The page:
• India, Indonesia, Thailand now top destinations for Nigeria’s oil
Chineme Okafor in Abuja
The Nigerian National Petroleum Corporation (NNPC) yesterday disclosed that 224 companies have submitted bids to lift its crude oil over the next 12 calendar months, starting from February 2017.
The corporation also stated that contrary to speculations that crude oil of Nigeria’s origin were finding it difficult to get buyers in the international market, the country’s oil grades were still the most sought-after among refiners in Europe and other users in far east Asian countries.
Indicating that the United States, its previous top customer, was beginning to look towards the country again for crude oil supplies, NNPC said Nigeria’s top customers are now India, Indonesia and Thailand.
Bonny light, Qua Iboe, Brass River, and Forcados crude oil are some of Nigeria’s most sought-after crude oil grades in the market.
Speaking at the opening of the bids at its headquarters in Abuja, the Group Managing Director of the NNPC, Dr. Maikanti Baru, stated that the list dropped from 278 that applied for the contract in 2015 because the corporation introduced some new requirements that must be met by bidders.
According to him, refiners and big crude oil lifters will be given priority consideration in the process which he noted wouldbe concluded in February 2017.
He explained that about 700,000 barrels per day (bpd) of oil which include Joint Venture (JV) and Production Sharing Contracts (PSC) volumes would be put out for lifting within the term.
“It marks the beginning of the 2016 and 2017 term contracts for Nigerian crude oil under the NNPC on behalf of the people and government of Nigeria,” said Baru.
He stated that “when we sell this crude oil, the money goes straight to the Central Bank of Nigeria (CBN) account on behalf of the federation. NNPC does not operate any of those accounts.
“The best inputs from the NNPC is confirmation that the money has been paid but we have no signature rights on this account, contrary to the perception that NNPC is hoarding some money on behalf of the Nigerian people, all the crude oil that we sell goes to the Nigerian people. There is nothing that is hidden, it is all open for everybody to see.”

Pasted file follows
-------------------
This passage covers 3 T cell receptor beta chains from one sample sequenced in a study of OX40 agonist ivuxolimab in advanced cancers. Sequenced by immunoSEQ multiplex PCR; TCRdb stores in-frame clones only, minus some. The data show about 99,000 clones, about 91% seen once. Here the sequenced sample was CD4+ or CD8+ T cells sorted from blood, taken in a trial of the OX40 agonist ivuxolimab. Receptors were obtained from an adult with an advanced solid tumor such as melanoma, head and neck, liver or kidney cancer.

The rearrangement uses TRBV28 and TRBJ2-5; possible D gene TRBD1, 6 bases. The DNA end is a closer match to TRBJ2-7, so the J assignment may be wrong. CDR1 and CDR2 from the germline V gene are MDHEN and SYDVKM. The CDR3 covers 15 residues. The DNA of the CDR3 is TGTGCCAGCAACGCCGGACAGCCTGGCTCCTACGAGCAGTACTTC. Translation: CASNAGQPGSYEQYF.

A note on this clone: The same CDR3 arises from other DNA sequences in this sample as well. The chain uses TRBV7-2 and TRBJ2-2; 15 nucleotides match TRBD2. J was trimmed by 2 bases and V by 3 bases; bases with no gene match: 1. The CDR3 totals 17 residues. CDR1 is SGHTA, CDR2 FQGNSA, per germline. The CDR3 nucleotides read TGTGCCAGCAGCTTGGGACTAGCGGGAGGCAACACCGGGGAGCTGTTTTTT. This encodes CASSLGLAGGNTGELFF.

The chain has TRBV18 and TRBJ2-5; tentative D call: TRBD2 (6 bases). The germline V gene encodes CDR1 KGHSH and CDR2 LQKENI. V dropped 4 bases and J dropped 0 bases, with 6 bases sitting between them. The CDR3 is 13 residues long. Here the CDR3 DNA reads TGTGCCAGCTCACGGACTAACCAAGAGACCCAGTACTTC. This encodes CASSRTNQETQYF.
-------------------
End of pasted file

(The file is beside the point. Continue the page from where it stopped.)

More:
Baru said on the volumes to be sold: “It is the volumes that we get from our JV operations that is about 600,000 barrels per day. We also have somewhere in the region of 100,000 barrels per day in terms of royalty and tax oils that is from the PSC operations, these are the kinds of volumes we are expecting next year.”
On the number of companies that will emerge from the exercise as well as their expected capacities, he said: “That will be decided on actual production forecast around February next year when the tenders are supposed to come in, however, last year, we had about 27 companies that were selected.
“Essentially, we are targeting refiners and big traders as well as companies that have made substantial investment in the oil and gas industry, particularly in the downstream sector.”
Baru said about reported downturn in demands for Nigeria’s crude oil grade, “There had been speculation that we are struggling for market. That is not quite true. Nigerian crude oil has continued to earn premiums and is hot cakes all over for refiners because of its light nature which gives very high yields, so our crude oil continues to maintain markets.
“In fact, contrary to speculations that a lot of Nigerian crude goes to China, they don’t, most of them are consumed in India and Europe, particularly this year and last year, most of Nigerian crude oil ended up in Europe.”
Speaking further in this regards, the General Manager, Crude Oil Marketing Division of NNPC, Melee Kyari said: “Only one confirmed crude oil cargo got to China last year. Most of our production ends up in Europe and far east Asia. India, Indonesia and Thailand are our major buyers and of course, there are changes in the market that is bringing the US back to us.”
Kyari also said the corporation had in planning for the term contract, factored in the plans of its customers to improve the reliability of supplies from it.
He also cautioned potential customers against fraudsters claiming to have oil term contracts with NNPC.
According to him. “We don’t do spot allocation; NNPC stopped selling crude on spot market for over 15 years, so anyone coming to tell you about spot sales is a liar.
“Outside this towers, we have not delegated anyone to discuss crude oil business with the public; other than our Duke Oil which is in London, there is no other office of NNPC that deals with crude oil.”
He also said NNPC will factor into its contract, the global downturn in oil production and price volatility.
Some of the bidders include Northwest Petroleum Limited, Delma Nigeria Limited, Green and Green Petrochemicals, Forte Oil, Nisen Investment Limited, CMCO Nigeria Limited, Duke Oil, Acorn Petroleum, BP Oil International and North Oil and Coral Global.
Others are Calson Bermuda, Glencore Energy Services, Emadeb Energy Services Limited, Tamoil Overseas, Demure Energy Services Limited, Vitol SA, Ankor Oil and Emo oil Petrochemical, among others.